Florida now has 146,333 cases and 3,446 deaths from the coronavirus,  one of the highest death tolls in the country. It had 5,000 new cases yesterday, more deaths expected to follow.

Governor Ron DeSantis is a staunch Trump supporter; he even flew to Washington to celebrate his decision to open up Florida way before health officials thought it safe.

Trumps and his favorite governers were all laughing the wussies closing states down.

At the White House, DeSantis, preening with the President,  delighted in laughing at Andrew Cuomo, who he suggested was kind of hysterical, accusing him of overreacting to the virus in New York.

They looked like two bullies on the playground, picking on the teacher’s favorite.

He and Trump have foolishly handed the Democrats another pole to stick up the President’s butt. They are doing it already.

Cuomo’s devastating critique of Trump’s handling of the virus yesterday went viral on YouTube and across the Internet.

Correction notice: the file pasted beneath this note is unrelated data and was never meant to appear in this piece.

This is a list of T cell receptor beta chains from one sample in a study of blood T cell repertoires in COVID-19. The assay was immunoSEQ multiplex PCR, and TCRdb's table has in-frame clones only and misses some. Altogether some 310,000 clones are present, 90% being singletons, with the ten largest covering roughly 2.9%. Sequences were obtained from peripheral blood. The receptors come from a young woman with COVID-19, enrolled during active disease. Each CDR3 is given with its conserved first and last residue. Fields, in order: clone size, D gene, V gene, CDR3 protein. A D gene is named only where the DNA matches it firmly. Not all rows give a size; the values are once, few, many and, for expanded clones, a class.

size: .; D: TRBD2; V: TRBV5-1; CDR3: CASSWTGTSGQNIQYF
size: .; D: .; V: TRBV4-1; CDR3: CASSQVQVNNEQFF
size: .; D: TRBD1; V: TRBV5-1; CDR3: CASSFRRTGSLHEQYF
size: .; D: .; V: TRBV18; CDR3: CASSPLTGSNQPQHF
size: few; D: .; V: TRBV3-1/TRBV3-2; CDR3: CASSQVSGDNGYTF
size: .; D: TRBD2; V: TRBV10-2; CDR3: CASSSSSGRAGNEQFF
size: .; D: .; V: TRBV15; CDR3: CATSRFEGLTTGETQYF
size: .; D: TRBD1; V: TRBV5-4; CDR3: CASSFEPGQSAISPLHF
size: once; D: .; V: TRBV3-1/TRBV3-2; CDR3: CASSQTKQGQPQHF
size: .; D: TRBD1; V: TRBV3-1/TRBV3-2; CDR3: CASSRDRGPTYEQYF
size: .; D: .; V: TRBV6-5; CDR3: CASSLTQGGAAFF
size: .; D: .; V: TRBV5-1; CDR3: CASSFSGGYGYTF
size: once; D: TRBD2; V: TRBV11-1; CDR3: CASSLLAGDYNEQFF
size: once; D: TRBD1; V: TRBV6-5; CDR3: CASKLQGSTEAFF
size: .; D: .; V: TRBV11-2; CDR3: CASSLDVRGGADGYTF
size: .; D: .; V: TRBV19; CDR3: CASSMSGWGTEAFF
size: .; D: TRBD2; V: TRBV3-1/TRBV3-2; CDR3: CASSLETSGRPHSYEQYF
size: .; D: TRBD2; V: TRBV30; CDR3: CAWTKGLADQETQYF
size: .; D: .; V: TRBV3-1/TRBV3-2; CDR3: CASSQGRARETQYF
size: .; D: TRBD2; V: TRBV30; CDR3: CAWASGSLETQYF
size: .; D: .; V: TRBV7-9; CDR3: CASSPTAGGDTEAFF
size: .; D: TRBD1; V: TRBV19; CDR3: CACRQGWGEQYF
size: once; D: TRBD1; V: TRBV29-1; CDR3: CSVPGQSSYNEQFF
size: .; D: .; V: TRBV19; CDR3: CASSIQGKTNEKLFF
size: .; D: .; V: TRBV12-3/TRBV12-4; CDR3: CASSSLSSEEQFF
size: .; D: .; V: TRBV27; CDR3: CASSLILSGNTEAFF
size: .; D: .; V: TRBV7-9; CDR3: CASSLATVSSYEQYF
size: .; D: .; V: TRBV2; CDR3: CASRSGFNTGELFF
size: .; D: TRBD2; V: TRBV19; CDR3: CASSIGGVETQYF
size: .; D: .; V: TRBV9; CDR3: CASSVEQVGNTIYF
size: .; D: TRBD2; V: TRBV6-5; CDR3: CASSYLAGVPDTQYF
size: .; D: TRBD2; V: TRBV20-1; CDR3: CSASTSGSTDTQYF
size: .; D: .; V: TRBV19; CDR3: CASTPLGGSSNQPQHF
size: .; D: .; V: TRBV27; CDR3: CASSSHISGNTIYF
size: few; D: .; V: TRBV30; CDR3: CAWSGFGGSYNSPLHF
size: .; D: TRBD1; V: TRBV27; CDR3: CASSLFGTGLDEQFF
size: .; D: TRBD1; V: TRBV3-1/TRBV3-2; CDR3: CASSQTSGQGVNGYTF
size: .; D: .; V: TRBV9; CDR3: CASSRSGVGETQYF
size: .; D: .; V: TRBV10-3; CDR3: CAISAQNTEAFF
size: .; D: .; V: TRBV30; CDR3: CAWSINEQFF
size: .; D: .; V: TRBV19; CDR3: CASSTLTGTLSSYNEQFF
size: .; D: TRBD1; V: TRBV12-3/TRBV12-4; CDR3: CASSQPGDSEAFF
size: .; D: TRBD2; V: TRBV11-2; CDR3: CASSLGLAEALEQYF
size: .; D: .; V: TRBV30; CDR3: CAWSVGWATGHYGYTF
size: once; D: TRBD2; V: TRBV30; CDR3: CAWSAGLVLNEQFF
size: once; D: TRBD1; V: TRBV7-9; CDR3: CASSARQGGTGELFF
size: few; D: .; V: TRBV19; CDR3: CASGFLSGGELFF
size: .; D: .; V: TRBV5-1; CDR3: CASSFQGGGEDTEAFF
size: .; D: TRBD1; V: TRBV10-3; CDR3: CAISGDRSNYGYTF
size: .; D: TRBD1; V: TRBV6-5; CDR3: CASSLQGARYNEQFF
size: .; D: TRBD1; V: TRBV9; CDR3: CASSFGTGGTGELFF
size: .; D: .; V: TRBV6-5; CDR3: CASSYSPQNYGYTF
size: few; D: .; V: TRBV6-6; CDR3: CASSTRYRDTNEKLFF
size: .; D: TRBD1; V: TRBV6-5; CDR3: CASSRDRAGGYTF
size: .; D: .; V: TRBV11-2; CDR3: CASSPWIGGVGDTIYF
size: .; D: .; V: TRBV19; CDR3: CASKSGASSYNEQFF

What do you think the big story in Jacksonville will be if the doctors are right, and 1,000 Americans a day are dying in August?

The convention is only a month or so away, it seems very unlikely for the pandemic to be done with us so quickly.

And how will all that cheering and rejoicing look in a state with so many dead, and a Presidential nominee who is pretending the pandemic no longer exists? That is if it is held there at all.

Trump might have to move his triumphal crowds and nomination to North Dakota or Montana to escape the pandemic.

By ignoring the coronavirus and pooh-poohing its danger, he now owns it; it is his pandemic as our leader, not just ours or the Democrats, as he originally suggested.

The health officials who are desperately rushing to study the pandemic and learning much about it, say it is almost sure to return in the Fall, possibly more savagely than before.

Election time.

Trump has a lot of things going for him.

Most Americans trust Trump to rebuild the economy, and American voters get very nervous when they see poor people on TV setting fire to things.